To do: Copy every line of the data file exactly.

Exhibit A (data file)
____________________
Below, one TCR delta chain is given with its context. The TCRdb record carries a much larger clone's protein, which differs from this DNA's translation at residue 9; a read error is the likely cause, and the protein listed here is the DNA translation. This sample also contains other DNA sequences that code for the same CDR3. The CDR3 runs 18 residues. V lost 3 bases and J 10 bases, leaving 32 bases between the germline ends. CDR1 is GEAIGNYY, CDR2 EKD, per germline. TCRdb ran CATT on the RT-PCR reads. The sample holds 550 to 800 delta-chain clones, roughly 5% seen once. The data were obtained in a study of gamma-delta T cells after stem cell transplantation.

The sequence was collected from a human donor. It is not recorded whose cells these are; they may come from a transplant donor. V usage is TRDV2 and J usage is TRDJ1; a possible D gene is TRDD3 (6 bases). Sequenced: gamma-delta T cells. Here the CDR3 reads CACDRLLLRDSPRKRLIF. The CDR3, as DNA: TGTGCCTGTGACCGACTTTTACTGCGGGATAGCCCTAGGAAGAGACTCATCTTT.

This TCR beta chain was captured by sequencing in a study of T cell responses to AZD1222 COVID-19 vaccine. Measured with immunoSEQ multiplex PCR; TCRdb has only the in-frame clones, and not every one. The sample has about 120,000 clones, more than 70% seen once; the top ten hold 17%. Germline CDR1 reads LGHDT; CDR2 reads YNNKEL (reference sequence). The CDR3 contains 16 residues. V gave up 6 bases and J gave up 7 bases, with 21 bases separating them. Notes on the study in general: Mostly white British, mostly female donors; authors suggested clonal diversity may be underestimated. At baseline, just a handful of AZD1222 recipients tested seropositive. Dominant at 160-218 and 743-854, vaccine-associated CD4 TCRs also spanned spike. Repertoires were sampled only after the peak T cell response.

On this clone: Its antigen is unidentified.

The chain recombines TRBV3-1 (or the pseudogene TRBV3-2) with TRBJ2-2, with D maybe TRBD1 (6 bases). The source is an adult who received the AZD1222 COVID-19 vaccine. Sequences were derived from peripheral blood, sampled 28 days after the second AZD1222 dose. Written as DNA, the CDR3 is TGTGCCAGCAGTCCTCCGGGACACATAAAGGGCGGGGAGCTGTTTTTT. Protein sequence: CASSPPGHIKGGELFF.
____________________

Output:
Below, one TCR delta chain is given with its context. The TCRdb record carries a much larger clone's protein, which differs from this DNA's translation at residue 9; a read error is the likely cause, and the protein listed here is the DNA translation. This sample also contains other DNA sequences that code for the same CDR3. The CDR3 runs 18 residues. V lost 3 bases and J 10 bases, leaving 32 bases between the germline ends. CDR1 is GEAIGNYY, CDR2 EKD, per germline. TCRdb ran CATT on the RT-PCR reads. The sample holds 550 to 800 delta-chain clones, roughly 5% seen once. The data were obtained in a study of gamma-delta T cells after stem cell transplantation.

The sequence was collected from a human donor. It is not recorded whose cells these are; they may come from a transplant donor. V usage is TRDV2 and J usage is TRDJ1; a possible D gene is TRDD3 (6 bases). Sequenced: gamma-delta T cells. Here the CDR3 reads CACDRLLLRDSPRKRLIF. The CDR3, as DNA: TGTGCCTGTGACCGACTTTTACTGCGGGATAGCCCTAGGAAGAGACTCATCTTT.

This TCR beta chain was captured by sequencing in a study of T cell responses to AZD1222 COVID-19 vaccine. Measured with immunoSEQ multiplex PCR; TCRdb has only the in-frame clones, and not every one. The sample has about 120,000 clones, more than 70% seen once; the top ten hold 17%. Germline CDR1 reads LGHDT; CDR2 reads YNNKEL (reference sequence). The CDR3 contains 16 residues. V gave up 6 bases and J gave up 7 bases, with 21 bases separating them. Notes on the study in general: Mostly white British, mostly female donors; authors suggested clonal diversity may be underestimated. At baseline, just a handful of AZD1222 recipients tested seropositive. Dominant at 160-218 and 743-854, vaccine-associated CD4 TCRs also spanned spike. Repertoires were sampled only after the peak T cell response.

On this clone: Its antigen is unidentified.

The chain recombines TRBV3-1 (or the pseudogene TRBV3-2) with TRBJ2-2, with D maybe TRBD1 (6 bases). The source is an adult who received the AZD1222 COVID-19 vaccine. Sequences were derived from peripheral blood, sampled 28 days after the second AZD1222 dose. Written as DNA, the CDR3 is TGTGCCAGCAGTCCTCCGGGACACATAAAGGGCGGGGAGCTGTTTTTT. Protein sequence: CASSPPGHIKGGELFF.